Owner/Landlords Beware: Your Ownership Interest Can be Liened by Your Tenant’s Contractors

On April 13, 2011 the Massachusetts Supreme
Judicial Court (SJC) rendered a decision that should concern every
owner/landlord. In the case of Trace Construction, Inc. v. Dana Barros
Sports Complex, LLC
, the SJC ruled that two contractors who performed
renovations to the leased space at the former pro basketball star’s camp could
assert valid mechanic’s liens against the owner/landlord’s real property.

The Massachusetts
mechanic’s lien statute expressly provides that a mechanic’s lien may attach to
an interest in real property that is less than an ownership interest (i.e., a
leasehold interest). Accordingly, it was not surprising when the contractors inTrace asserted mechanic’s liens against Barros’ leasehold interest. The
contractors, however, went one step further, and asserted mechanic’s liens
against the owner/landlord’s real property interest as well.

Massachusetts General Law chapter 254, §2 provides that a person who, under a
written contract to perform construction improvements with the owner of any
interest in real property or with any person acting for, on behalf of, or
with the consent of such owner,
shall have a lien on such real property
owned by the party with whom or on behalf of whom the contract was entered
into.

The SJC in Trace focused on the "consent"
issue. The court concluded that, for the purpose of the mechanic’s lien
statute, owner/landlord "consent" means more than just the
owner/landlord’s awareness of the tenant’s intention to perform work, awareness
of actual work being performed, or a failure to object to the work being
performed.

In Trace, the SJC found owner/landlord
consent in that the owner/landlord knew that Barros was
converting the leased space in question from storage space to a recreational
facility. The lease with Barros provided that any leasehold improvements he
made were subject to the owner/landlord’s consent (which could not be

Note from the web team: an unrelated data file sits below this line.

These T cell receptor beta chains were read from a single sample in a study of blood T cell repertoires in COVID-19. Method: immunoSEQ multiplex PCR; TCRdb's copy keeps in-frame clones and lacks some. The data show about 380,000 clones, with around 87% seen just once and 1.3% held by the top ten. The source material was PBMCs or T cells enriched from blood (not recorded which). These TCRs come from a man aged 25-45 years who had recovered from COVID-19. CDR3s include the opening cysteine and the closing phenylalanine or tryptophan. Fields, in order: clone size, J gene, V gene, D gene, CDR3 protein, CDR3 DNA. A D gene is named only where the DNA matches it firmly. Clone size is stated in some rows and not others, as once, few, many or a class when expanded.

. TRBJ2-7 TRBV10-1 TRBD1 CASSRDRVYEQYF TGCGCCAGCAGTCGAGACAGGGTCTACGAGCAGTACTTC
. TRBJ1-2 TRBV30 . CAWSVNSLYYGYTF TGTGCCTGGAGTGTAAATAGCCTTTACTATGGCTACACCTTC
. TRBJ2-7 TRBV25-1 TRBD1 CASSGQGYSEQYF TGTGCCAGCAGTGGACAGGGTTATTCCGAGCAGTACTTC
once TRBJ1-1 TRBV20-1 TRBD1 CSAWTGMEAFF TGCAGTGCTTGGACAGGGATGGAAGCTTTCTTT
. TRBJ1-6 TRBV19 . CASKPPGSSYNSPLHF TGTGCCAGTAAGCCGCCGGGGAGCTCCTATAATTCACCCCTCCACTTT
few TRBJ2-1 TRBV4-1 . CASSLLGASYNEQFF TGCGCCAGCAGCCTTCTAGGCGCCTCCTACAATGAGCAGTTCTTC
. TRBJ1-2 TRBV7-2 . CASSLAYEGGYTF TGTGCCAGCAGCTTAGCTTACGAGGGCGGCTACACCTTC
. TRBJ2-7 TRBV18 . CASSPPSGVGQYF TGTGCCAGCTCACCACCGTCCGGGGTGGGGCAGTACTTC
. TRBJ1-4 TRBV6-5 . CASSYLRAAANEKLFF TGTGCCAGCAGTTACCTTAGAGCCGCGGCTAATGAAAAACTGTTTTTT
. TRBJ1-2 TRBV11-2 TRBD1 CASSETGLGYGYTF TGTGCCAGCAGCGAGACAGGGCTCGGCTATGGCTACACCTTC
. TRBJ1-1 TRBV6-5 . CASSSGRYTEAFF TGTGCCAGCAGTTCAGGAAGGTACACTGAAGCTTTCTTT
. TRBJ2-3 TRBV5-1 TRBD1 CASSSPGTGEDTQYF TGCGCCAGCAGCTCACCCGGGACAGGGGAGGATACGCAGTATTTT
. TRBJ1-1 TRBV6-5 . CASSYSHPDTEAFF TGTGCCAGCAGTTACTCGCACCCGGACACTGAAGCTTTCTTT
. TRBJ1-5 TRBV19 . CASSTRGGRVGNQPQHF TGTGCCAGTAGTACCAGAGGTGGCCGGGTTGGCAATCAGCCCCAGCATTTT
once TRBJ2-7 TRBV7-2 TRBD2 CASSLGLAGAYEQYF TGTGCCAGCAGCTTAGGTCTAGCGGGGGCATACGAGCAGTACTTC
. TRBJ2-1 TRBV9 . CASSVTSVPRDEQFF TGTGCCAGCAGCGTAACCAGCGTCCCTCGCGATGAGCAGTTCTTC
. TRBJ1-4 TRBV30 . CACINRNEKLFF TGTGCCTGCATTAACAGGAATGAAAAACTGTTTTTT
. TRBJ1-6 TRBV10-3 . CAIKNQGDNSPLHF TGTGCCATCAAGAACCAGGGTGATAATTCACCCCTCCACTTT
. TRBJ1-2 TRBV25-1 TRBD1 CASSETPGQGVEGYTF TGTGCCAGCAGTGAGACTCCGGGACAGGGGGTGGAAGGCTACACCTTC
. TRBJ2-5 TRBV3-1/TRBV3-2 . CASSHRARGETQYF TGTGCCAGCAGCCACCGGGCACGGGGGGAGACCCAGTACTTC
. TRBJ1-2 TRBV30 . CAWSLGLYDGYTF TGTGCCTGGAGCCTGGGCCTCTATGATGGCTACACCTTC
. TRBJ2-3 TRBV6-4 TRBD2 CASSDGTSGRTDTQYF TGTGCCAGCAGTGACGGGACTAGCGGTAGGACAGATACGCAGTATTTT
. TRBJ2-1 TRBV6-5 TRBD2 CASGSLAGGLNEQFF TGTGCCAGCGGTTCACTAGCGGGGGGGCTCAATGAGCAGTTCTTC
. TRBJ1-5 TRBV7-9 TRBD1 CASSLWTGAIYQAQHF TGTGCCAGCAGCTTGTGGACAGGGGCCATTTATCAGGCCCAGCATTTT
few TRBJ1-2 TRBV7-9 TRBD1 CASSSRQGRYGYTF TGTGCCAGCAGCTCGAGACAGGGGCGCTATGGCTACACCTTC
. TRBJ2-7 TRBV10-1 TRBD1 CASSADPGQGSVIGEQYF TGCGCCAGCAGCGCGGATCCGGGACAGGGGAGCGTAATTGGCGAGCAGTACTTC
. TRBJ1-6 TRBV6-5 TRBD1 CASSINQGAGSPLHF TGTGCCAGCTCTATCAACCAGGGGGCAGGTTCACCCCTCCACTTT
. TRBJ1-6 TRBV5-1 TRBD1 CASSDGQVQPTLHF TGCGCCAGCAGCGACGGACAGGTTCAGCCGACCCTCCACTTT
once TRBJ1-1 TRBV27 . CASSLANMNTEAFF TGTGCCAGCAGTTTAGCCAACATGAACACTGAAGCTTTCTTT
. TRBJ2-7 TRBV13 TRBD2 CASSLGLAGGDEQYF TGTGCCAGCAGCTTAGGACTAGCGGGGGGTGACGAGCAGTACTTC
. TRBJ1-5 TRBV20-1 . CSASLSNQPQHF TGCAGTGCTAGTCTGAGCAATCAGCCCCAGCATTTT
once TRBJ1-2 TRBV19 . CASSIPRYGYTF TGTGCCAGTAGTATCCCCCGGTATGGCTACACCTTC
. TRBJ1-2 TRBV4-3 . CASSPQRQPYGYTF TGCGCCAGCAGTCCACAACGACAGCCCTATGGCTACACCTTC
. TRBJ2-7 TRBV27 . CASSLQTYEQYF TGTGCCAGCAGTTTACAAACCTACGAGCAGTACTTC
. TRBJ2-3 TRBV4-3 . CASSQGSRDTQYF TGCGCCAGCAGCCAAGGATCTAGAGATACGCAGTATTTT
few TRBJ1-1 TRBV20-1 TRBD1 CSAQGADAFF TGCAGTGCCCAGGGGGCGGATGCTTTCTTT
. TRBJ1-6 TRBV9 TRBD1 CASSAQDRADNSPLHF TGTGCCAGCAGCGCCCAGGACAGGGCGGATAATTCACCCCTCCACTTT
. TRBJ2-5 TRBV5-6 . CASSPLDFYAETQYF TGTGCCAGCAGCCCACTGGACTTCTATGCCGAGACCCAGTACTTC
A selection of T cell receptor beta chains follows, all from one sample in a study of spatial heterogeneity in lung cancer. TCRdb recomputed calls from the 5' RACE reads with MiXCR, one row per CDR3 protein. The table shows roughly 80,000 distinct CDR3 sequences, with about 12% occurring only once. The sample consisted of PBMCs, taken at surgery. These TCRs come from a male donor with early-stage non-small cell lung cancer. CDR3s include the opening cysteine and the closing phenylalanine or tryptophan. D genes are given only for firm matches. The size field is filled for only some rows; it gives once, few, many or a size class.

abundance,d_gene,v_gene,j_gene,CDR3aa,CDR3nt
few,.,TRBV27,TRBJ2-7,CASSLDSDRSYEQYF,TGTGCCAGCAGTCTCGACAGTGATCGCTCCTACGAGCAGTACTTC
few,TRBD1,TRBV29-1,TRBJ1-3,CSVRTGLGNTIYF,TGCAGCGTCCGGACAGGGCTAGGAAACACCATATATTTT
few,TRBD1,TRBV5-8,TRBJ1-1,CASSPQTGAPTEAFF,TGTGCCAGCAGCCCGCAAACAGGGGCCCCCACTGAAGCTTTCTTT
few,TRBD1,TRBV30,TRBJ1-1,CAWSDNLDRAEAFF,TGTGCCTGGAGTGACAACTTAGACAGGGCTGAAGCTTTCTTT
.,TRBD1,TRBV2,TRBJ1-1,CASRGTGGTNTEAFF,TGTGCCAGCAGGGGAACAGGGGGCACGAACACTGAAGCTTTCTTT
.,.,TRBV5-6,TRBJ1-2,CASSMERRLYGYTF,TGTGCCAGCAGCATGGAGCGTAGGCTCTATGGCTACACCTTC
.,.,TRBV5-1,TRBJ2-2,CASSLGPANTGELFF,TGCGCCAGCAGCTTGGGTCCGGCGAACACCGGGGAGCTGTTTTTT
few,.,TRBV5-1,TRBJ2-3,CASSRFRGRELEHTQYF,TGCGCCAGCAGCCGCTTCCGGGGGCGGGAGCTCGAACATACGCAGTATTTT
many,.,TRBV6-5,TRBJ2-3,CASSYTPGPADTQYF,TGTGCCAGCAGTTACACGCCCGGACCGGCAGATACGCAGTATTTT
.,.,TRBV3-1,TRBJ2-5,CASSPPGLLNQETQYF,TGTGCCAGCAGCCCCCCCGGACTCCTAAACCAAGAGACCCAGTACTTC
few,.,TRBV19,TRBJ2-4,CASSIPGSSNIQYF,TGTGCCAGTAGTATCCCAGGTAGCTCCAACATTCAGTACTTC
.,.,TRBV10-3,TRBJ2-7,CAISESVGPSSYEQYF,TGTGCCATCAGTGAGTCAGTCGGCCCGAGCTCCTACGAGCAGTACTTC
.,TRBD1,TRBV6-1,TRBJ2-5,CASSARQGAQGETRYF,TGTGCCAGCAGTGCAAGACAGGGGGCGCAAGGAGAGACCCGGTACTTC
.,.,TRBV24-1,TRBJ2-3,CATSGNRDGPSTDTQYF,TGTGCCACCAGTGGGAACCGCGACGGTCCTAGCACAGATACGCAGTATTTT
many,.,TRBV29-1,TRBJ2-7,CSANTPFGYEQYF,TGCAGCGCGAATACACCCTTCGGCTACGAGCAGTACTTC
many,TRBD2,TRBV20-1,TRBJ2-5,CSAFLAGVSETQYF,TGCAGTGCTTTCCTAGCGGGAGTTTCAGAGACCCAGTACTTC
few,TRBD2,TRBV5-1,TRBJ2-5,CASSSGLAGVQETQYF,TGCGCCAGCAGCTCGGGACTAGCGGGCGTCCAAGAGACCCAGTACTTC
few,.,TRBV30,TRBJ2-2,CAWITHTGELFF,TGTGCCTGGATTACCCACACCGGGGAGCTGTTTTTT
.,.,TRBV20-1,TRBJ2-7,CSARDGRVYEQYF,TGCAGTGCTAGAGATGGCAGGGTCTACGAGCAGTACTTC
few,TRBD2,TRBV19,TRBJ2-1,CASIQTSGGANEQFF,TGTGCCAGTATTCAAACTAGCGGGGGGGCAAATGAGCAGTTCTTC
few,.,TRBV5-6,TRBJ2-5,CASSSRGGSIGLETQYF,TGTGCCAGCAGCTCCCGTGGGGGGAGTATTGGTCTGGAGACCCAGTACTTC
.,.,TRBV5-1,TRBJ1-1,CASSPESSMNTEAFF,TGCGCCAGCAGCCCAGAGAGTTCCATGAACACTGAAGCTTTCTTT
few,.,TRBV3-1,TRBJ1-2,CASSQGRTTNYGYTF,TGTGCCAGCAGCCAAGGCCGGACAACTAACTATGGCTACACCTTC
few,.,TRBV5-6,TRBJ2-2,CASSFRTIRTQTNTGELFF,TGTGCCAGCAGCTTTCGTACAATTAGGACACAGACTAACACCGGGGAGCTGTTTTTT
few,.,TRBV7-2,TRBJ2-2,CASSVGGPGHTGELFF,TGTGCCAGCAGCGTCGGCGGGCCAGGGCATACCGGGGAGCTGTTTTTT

unreasonably withheld). In addition, the lease provided that all of the tenant
fixture improvements to the real property would inure to the owner/landlord’s
benefit. Based upon the totality of these factors, the SJC held that the
tenant’s contractors’ liens against the owner/landlord’s real property were
valid pursuant to M.G.L. c.254, §2.

As a result of the Trace decision,
owner/landlords must be aware of the potential impact that a tenant fit-out
project could have on their real property. To the extent that leases anticipate
owner/landlord’s consent to improvements, and provide that said improvements
ultimately become their property, owner/landlords should consider lease
provisions that mandate that tenants who intend to build out their leasehold
must first provide and record a blanket lien bond in the full value of any
improvement contract. This will ensure that the owner/landlord is not held
liable by way of a mechanic’s lien to a tenant’s contractors in the event the
tenant fails to pay for the improvements.

If you have any questions about this decision,
mechanic’s liens, or any aspect of construction law, please contact Hugh J. Gorman,
III
, the author of this alert. Hugh is chair of Prince Lobel’s Construction Law
Practice Group
. He can be reached at 617 456 8093 or hgorman@princelobel.com.